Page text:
Rudes Thrill with Macbyrd

Thursday 23rd June was a memorable day in Rowledge, not just because of the EU referendum, but it marked the third visit to the village by the outdoor commedia dell’arte theatre company, The Rude Mechanicals.

Yet again, the British “summer “ weather was in short supply, but the show went ahead outdoors, under threatening skies. There was a brief downpour, which halted proceedings, but it soon passed over and the rest of the performance continued uninterrupted to the loyal crowd, who had turned out out such an unpredictable evening.

This years’ play - Macbyrd (another original creation by the company’s founder and director Pete Talbot) - took the theme of social change in 1940 within a small English village, with a parallel bird community.

The play is “narrated” by the gypsy magpies, whose leader is Macbyrd. He observes a disquieting change in the surroundings and within the village and its residents, as the war comes ever closer to upsetting the equilibrium of their peaceful habitat. Despite the ominous start to the play - a commentary on uncertainty, as the social order, those in power and “how things have always been” discover they must adapt to the times - in comes the humour, with references to the WI, a village flower show, the cricket team and where they will be able to play, the am dram society and more, which was greeted by much chuckling by the audience, as they recognised the nuances of the community groups, or perhaps, even themselves! These were familiar village issues that everyone could relate to and had the audience chortling.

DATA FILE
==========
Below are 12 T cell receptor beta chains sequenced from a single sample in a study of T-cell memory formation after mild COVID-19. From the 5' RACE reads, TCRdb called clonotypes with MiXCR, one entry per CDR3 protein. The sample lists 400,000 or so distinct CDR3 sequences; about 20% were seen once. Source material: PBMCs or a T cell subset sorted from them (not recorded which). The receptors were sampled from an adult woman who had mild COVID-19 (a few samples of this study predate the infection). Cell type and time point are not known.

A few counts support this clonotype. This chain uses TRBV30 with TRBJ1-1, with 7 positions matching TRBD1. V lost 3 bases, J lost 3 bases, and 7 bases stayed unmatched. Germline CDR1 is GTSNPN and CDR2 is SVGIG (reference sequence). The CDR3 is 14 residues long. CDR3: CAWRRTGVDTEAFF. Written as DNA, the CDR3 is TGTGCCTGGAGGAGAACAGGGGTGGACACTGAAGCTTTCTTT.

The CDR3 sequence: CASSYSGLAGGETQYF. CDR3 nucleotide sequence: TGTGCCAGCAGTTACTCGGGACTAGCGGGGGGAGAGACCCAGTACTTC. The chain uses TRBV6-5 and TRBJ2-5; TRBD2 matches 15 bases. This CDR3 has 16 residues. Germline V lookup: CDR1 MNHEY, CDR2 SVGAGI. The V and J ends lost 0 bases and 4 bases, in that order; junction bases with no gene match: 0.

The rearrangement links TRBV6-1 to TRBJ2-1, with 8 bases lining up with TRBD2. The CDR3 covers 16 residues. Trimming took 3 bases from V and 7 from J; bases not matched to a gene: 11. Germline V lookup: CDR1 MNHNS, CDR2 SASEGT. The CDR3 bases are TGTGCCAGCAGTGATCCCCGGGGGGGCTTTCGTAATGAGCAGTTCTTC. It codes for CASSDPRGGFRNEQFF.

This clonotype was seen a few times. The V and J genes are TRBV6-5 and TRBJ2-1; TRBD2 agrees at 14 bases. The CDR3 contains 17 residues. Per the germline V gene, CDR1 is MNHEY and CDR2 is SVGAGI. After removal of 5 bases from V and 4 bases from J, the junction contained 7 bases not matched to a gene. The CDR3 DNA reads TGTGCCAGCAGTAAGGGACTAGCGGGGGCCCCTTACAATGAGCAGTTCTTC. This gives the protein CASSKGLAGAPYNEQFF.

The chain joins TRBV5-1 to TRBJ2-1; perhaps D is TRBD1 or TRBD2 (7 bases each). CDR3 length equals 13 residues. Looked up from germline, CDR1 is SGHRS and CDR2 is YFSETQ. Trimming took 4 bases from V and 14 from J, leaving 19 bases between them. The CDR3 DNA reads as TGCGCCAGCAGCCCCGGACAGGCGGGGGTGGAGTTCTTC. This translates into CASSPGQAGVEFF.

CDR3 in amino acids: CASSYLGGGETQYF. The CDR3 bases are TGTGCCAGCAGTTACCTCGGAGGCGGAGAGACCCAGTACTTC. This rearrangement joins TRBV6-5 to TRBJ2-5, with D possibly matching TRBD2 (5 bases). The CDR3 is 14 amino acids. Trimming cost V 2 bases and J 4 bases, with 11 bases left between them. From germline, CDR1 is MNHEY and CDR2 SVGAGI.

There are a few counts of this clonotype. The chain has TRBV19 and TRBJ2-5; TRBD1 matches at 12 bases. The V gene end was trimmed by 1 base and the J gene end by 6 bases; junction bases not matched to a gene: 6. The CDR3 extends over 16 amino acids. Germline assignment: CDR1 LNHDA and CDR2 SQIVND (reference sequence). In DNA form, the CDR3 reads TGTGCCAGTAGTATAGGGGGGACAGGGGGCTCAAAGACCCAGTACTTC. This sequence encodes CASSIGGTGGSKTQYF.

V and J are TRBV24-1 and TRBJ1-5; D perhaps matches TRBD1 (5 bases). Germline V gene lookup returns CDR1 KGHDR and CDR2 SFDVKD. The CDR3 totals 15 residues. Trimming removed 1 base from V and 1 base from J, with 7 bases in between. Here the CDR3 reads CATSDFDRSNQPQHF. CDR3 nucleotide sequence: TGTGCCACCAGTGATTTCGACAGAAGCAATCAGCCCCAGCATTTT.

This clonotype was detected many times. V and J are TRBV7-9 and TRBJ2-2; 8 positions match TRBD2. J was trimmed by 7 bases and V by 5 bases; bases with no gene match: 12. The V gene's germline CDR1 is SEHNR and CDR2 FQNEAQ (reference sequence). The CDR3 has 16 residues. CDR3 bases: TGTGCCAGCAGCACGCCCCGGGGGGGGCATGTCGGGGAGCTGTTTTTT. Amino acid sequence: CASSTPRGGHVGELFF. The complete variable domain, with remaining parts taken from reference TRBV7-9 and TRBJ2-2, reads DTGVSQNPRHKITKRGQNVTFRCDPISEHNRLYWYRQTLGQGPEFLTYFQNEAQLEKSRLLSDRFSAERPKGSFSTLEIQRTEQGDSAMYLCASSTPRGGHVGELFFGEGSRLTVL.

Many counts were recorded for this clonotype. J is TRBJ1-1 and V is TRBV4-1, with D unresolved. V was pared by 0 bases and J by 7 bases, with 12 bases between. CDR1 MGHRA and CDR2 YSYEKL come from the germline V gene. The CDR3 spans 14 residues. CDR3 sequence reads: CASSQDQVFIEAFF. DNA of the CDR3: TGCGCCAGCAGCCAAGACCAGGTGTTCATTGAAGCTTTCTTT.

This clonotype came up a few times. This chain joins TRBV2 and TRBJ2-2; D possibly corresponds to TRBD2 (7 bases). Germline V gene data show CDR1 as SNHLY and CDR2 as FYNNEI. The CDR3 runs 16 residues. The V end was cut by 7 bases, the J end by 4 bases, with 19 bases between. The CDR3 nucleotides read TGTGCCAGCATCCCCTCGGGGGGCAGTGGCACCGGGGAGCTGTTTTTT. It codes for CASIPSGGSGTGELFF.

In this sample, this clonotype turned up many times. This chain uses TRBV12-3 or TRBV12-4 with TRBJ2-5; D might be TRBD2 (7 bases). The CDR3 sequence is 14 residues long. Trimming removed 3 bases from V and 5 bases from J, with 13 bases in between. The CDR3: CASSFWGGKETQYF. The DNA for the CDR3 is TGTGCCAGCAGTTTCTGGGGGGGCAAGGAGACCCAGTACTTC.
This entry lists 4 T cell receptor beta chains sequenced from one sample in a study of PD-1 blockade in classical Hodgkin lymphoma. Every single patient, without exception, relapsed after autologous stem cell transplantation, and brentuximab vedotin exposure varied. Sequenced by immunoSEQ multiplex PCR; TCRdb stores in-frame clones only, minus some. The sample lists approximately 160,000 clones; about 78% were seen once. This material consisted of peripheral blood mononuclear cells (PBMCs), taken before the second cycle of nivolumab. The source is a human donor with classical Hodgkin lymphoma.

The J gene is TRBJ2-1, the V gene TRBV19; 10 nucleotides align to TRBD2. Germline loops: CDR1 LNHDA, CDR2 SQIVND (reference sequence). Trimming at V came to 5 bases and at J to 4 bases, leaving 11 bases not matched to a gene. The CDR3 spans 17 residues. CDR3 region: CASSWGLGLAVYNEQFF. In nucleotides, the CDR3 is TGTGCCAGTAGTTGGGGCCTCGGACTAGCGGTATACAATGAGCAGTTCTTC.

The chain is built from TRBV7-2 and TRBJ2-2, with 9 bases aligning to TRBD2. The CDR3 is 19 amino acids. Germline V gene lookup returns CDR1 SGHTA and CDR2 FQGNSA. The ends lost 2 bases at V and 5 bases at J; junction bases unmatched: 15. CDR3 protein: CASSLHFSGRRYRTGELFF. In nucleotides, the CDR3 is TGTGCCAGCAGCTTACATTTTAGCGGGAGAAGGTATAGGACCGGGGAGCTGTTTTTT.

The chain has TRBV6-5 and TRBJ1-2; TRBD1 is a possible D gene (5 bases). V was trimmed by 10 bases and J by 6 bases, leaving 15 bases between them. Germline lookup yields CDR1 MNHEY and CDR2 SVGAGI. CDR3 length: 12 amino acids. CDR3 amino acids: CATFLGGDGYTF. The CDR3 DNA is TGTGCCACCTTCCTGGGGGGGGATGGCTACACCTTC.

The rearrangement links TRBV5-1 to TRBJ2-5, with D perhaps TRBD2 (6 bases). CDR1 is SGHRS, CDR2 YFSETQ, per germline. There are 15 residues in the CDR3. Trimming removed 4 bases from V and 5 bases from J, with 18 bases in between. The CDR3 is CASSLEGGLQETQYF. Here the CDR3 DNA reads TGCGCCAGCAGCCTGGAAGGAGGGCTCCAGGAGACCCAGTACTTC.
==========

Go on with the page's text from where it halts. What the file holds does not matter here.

As ever, the Rude’s costumes were simple and effective, with much conveyed by the creativity of the wigs and the colours of the costumes. The accents and commedia dell’arte movements were fascinating characterisations, particularly within the bird kingdom. There were ravens, two swans (gloriously imperious), a goose - the bureaucrat, a heron, magpies, a pigeon inspector, two busybody coot sisters (who were a joy to watch), a downtrodden ordinary wren and two sparrows trying to make a home for their family. Of particular note was the immigrant Indian bushlark blown off course, an unexpected immigrant looking for a home, who observed the world in which he found himself and gave an impressive discourse on peace.

This play addressed human nature, its desire for a “settled, equitable society” without too much change, but it addressed social order, the class system and its hierarchy. It explored who is the “enemy” that threatens security of habit and “home” and how “Oomans” addressed their moral and social boundaries, as they faced those changes. Thoroughly up to date theatre in action!

Nora Tarrant